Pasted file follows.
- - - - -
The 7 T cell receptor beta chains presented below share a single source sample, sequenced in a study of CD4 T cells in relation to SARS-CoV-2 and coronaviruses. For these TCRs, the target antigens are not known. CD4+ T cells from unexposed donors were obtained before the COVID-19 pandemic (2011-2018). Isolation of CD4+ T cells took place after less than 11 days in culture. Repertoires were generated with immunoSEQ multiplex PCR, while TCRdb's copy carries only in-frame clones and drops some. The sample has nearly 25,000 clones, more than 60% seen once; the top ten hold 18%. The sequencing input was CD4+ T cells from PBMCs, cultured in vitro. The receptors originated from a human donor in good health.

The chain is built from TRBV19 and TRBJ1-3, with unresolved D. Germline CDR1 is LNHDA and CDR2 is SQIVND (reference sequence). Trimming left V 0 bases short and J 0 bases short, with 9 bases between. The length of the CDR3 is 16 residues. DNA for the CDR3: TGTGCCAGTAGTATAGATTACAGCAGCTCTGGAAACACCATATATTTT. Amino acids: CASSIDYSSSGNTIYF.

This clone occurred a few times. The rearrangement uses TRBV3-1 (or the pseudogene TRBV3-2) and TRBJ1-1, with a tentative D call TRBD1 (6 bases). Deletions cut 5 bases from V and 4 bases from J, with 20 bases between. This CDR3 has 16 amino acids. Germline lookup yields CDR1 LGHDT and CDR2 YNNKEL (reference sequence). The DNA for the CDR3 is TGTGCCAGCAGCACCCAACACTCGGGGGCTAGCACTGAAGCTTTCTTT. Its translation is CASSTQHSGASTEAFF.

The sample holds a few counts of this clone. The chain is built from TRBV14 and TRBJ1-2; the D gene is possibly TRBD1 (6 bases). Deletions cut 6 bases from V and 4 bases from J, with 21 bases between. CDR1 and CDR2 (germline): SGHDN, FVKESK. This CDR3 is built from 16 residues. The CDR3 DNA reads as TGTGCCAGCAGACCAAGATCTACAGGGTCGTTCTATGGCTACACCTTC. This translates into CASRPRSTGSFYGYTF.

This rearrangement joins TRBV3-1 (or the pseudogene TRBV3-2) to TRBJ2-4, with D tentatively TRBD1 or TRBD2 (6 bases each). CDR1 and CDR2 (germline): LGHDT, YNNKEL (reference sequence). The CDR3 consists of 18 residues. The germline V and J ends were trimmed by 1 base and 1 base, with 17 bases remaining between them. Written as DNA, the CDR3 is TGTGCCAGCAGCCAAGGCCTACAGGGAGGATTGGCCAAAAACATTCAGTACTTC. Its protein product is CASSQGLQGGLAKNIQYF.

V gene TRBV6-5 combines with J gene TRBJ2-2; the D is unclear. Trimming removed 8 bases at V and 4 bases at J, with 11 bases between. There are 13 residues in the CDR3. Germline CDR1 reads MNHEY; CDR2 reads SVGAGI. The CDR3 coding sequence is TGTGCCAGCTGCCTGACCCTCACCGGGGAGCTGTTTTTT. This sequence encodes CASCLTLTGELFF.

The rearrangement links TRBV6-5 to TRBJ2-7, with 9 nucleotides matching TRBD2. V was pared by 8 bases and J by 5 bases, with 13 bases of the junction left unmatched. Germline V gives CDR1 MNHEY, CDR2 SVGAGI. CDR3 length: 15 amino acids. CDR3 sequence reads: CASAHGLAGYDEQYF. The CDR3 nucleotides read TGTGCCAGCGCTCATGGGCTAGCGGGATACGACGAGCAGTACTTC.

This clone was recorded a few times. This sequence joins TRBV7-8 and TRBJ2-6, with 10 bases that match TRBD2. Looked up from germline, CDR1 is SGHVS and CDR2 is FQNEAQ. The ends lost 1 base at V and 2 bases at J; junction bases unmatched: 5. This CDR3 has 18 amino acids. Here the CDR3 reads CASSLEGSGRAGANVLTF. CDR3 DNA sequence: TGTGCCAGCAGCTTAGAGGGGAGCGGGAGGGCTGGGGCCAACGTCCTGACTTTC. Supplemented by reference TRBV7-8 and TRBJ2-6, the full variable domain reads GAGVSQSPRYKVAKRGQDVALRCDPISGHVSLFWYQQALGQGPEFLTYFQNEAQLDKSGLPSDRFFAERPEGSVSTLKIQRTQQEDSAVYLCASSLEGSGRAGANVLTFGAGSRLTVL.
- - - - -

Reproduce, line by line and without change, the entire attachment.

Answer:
The 7 T cell receptor beta chains presented below share a single source sample, sequenced in a study of CD4 T cells in relation to SARS-CoV-2 and coronaviruses. For these TCRs, the target antigens are not known. CD4+ T cells from unexposed donors were obtained before the COVID-19 pandemic (2011-2018). Isolation of CD4+ T cells took place after less than 11 days in culture. Repertoires were generated with immunoSEQ multiplex PCR, while TCRdb's copy carries only in-frame clones and drops some. The sample has nearly 25,000 clones, more than 60% seen once; the top ten hold 18%. The sequencing input was CD4+ T cells from PBMCs, cultured in vitro. The receptors originated from a human donor in good health.

The chain is built from TRBV19 and TRBJ1-3, with unresolved D. Germline CDR1 is LNHDA and CDR2 is SQIVND (reference sequence). Trimming left V 0 bases short and J 0 bases short, with 9 bases between. The length of the CDR3 is 16 residues. DNA for the CDR3: TGTGCCAGTAGTATAGATTACAGCAGCTCTGGAAACACCATATATTTT. Amino acids: CASSIDYSSSGNTIYF.

This clone occurred a few times. The rearrangement uses TRBV3-1 (or the pseudogene TRBV3-2) and TRBJ1-1, with a tentative D call TRBD1 (6 bases). Deletions cut 5 bases from V and 4 bases from J, with 20 bases between. This CDR3 has 16 amino acids. Germline lookup yields CDR1 LGHDT and CDR2 YNNKEL (reference sequence). The DNA for the CDR3 is TGTGCCAGCAGCACCCAACACTCGGGGGCTAGCACTGAAGCTTTCTTT. Its translation is CASSTQHSGASTEAFF.

The sample holds a few counts of this clone. The chain is built from TRBV14 and TRBJ1-2; the D gene is possibly TRBD1 (6 bases). Deletions cut 6 bases from V and 4 bases from J, with 21 bases between. CDR1 and CDR2 (germline): SGHDN, FVKESK. This CDR3 is built from 16 residues. The CDR3 DNA reads as TGTGCCAGCAGACCAAGATCTACAGGGTCGTTCTATGGCTACACCTTC. This translates into CASRPRSTGSFYGYTF.

This rearrangement joins TRBV3-1 (or the pseudogene TRBV3-2) to TRBJ2-4, with D tentatively TRBD1 or TRBD2 (6 bases each). CDR1 and CDR2 (germline): LGHDT, YNNKEL (reference sequence). The CDR3 consists of 18 residues. The germline V and J ends were trimmed by 1 base and 1 base, with 17 bases remaining between them. Written as DNA, the CDR3 is TGTGCCAGCAGCCAAGGCCTACAGGGAGGATTGGCCAAAAACATTCAGTACTTC. Its protein product is CASSQGLQGGLAKNIQYF.

V gene TRBV6-5 combines with J gene TRBJ2-2; the D is unclear. Trimming removed 8 bases at V and 4 bases at J, with 11 bases between. There are 13 residues in the CDR3. Germline CDR1 reads MNHEY; CDR2 reads SVGAGI. The CDR3 coding sequence is TGTGCCAGCTGCCTGACCCTCACCGGGGAGCTGTTTTTT. This sequence encodes CASCLTLTGELFF.

The rearrangement links TRBV6-5 to TRBJ2-7, with 9 nucleotides matching TRBD2. V was pared by 8 bases and J by 5 bases, with 13 bases of the junction left unmatched. Germline V gives CDR1 MNHEY, CDR2 SVGAGI. CDR3 length: 15 amino acids. CDR3 sequence reads: CASAHGLAGYDEQYF. The CDR3 nucleotides read TGTGCCAGCGCTCATGGGCTAGCGGGATACGACGAGCAGTACTTC.

This clone was recorded a few times. This sequence joins TRBV7-8 and TRBJ2-6, with 10 bases that match TRBD2. Looked up from germline, CDR1 is SGHVS and CDR2 is FQNEAQ. The ends lost 1 base at V and 2 bases at J; junction bases unmatched: 5. This CDR3 has 18 amino acids. Here the CDR3 reads CASSLEGSGRAGANVLTF. CDR3 DNA sequence: TGTGCCAGCAGCTTAGAGGGGAGCGGGAGGGCTGGGGCCAACGTCCTGACTTTC. Supplemented by reference TRBV7-8 and TRBJ2-6, the full variable domain reads GAGVSQSPRYKVAKRGQDVALRCDPISGHVSLFWYQQALGQGPEFLTYFQNEAQLDKSGLPSDRFFAERPEGSVSTLKIQRTQQEDSAVYLCASSLEGSGRAGANVLTFGAGSRLTVL.